and Brzenski (2006) [20]. Population. 1032 patients over 15 years of age with blunt trauma. Incidence. 5.2%
Details of Study. Retrospective review. Comparator. Diagnosis of Spinal Cord Injury on discharge,
according to the International Classification of Diseases, Ninth Revision (ICD-9). Sensitivity. See Table
Specificity. See Table. Conclusion. The DRE is insensitive to spinal cord injury, but highly specific. A
negative DRE cannot rule out spinal cord injury. Reduced or absent rectal tone on DRE should be interpreted
in the context of the pre-test probability of spinal cord injury.
Question. Does this patient have spinal cord injury based on findings from the DRE? Reference. Shlamovitz
et al (2007) [21]. Population. 1401 Incidence. 3% Details of Study. Retrospective medical record review.
Comparator. Spinal cord injury on imaging or operation reports, or new parapleagia/quagriplegia/spinal injury
diagnosis. Sensitivity. See Table Specificity. See Table. Conclusion. Due to its poor sensitivity for
detecting spinal cord injury, the DRE should not be used as a screening tool in trauma cases. The DRE
cannot rule out spinal cord injury.
Guldner GT 2006 [20]
Schlamovitz GZ 2007[21]
Sensitivity (%)
Specificity (%)
Evidence Box 1 The digital rectal examination in spinal cord injury.
Question. Does this patient have a rectal tumour on DRE by the general practitioner? Reference. Ang et al
(2008) [24]. Population. 1069 patients referred to the colorectal cancer referral service by GPs. Incidence.
3.93% Details of Study. Retrospective review of hospital data. Comparator. DRE performed in the specialist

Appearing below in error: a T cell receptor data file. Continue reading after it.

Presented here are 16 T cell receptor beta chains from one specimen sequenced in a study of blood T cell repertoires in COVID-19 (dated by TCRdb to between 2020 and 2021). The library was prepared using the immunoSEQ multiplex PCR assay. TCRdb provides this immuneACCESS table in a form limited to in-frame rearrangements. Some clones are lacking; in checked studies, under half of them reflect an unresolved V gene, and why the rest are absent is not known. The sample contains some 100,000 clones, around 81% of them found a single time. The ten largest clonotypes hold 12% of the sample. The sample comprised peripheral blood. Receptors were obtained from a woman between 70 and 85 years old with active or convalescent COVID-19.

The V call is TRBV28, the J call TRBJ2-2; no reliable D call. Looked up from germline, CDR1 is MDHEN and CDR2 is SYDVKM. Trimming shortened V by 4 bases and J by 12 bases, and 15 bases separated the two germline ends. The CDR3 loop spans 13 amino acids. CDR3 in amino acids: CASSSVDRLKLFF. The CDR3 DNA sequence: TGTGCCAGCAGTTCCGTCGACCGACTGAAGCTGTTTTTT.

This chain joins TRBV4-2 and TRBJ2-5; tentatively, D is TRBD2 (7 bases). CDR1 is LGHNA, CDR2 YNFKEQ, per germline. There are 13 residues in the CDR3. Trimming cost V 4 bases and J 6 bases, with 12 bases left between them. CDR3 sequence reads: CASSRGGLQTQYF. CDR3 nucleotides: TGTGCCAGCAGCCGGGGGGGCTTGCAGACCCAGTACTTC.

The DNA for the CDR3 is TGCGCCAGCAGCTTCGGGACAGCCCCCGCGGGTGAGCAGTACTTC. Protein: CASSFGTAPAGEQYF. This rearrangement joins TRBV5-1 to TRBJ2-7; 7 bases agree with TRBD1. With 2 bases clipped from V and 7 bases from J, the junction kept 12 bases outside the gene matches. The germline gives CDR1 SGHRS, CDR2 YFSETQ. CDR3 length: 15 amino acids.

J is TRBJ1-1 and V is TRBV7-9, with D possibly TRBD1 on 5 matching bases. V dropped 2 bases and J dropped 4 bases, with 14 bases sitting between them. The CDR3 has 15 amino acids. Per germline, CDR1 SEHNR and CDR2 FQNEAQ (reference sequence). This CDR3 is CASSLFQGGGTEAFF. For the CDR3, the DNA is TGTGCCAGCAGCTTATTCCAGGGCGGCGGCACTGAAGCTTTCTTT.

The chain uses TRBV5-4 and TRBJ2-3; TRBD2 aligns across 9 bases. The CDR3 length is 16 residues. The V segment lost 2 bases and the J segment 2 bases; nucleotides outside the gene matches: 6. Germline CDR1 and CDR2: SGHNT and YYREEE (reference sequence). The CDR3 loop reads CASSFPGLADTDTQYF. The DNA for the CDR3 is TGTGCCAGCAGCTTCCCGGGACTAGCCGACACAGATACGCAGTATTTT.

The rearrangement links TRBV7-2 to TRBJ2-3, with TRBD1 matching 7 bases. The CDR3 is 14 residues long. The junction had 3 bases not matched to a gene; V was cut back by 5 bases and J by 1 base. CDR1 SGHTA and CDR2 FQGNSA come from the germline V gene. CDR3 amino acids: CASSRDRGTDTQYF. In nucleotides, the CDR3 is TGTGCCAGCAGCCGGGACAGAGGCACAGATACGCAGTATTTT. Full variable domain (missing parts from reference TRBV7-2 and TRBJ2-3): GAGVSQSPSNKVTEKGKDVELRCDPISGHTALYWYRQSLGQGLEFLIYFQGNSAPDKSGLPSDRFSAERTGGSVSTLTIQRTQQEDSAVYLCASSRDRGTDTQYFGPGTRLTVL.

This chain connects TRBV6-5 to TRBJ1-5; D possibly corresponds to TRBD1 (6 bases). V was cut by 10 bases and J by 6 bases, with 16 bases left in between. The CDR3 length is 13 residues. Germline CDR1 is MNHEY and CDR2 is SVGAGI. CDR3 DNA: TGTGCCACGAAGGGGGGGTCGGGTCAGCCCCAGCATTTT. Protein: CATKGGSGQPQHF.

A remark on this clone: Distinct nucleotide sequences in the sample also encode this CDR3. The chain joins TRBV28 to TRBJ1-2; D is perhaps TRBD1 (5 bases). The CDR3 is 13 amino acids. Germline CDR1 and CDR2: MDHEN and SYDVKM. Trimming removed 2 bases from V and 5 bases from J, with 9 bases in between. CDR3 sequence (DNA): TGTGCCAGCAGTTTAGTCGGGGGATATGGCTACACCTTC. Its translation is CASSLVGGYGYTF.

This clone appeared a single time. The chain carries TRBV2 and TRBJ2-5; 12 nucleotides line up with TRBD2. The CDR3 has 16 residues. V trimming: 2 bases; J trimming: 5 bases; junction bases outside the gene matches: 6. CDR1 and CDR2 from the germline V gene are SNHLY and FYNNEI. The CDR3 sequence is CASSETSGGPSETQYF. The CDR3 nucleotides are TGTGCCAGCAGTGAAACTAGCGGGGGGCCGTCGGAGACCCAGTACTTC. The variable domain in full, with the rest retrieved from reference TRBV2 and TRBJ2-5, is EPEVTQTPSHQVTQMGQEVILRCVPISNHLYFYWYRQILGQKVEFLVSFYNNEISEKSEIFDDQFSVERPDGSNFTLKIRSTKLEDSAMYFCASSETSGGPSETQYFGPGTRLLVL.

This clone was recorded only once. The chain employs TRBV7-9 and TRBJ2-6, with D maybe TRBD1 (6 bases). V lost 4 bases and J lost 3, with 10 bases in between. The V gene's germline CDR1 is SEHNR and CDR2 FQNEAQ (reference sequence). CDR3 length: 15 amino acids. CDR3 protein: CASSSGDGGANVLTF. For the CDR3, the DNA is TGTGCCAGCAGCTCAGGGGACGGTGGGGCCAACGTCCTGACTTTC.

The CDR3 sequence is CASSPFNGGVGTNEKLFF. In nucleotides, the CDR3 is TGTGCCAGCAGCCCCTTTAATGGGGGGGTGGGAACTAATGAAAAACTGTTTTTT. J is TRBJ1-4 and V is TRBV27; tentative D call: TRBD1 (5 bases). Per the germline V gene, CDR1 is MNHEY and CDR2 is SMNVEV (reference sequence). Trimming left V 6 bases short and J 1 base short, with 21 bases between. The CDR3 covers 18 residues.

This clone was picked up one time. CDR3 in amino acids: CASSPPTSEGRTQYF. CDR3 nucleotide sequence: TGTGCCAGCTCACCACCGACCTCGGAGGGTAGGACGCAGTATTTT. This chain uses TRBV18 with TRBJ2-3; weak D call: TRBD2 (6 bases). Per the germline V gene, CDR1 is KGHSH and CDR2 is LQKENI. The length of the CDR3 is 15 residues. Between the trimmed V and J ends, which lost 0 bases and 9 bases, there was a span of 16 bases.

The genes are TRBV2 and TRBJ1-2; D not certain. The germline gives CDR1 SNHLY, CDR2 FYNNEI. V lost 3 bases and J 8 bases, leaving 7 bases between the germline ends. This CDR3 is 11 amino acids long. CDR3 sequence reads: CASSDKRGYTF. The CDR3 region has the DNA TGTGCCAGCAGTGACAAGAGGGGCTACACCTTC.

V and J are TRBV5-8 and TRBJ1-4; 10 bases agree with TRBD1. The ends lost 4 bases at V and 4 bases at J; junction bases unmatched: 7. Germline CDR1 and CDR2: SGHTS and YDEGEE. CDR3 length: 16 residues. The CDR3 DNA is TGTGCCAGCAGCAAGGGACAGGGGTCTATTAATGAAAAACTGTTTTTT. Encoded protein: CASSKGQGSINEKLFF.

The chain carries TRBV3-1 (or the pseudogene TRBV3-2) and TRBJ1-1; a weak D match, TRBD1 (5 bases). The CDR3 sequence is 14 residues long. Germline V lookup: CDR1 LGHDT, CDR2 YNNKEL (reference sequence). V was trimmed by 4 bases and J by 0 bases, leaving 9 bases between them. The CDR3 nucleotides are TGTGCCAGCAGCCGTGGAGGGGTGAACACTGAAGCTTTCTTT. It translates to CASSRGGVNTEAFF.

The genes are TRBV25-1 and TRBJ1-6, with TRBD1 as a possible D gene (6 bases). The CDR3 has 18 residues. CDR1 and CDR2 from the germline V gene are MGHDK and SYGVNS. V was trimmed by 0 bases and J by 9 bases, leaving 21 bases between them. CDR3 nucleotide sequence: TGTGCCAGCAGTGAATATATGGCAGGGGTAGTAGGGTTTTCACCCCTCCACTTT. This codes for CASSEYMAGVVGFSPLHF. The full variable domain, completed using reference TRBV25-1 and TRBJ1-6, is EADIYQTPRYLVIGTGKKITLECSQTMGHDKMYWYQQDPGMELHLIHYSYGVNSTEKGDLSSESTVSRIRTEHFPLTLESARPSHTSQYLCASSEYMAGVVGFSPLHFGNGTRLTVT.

clinic. Sensitivity. 76.2% Specificity. 91.7% Conclusion. In the primary care setting, although the specificity
and sensitivity of DRE for detecting rectal tumours are high, there was a high false positive rate, so DRE
should not be used alone in the diagnosis of a rectal tumour, but in the context of other findings.
Evidence Box 2 Identifying a rectal tumour on digital rectal examination.
9 Question. Does this patient have appendicitis based on DRE? Reference. Dickson et al (1985) [25].
Population. 328 patients aged 14 and under with suspected appendicitis. Incidence. 31.4% Details of
Study. Prospective study. Comparator. Histology of resected appendix Sensitivity. See table. Specificity.
See table. Conclusion. More than 90% were correctly diagnosed with appendicitis based on history and
abdominal signs alone, without information from DRE. DRE may therefore be more useful if the diagnosis
remains uncertain after this initial assessment and other pelvic pathology is suspected.
Question. Does this patient have appendicitis based on DRE? Reference. Dixon et al (1991) [26]. Population.
1028 patients with right lower quadrant pain who underwent DRE. Incidence. 37.3 Details of Study.
Prospective study. Comparator. Histology of resected appendix. Sensitivity. See table. Specificity. See
table. Conclusion. Although tenderness on DRE was more common in patients with appendicitis than other
diagnosed conditions, if rebound tenderness was present, the DRE provided no further useful information.
Question. Does this patient have appendicitis based on DRE? Reference. Sedlak et al (2007) [27].
Population. 577 patients aged over 16 with right lower quadrant pain who underwent DRE Incidence. 40.4%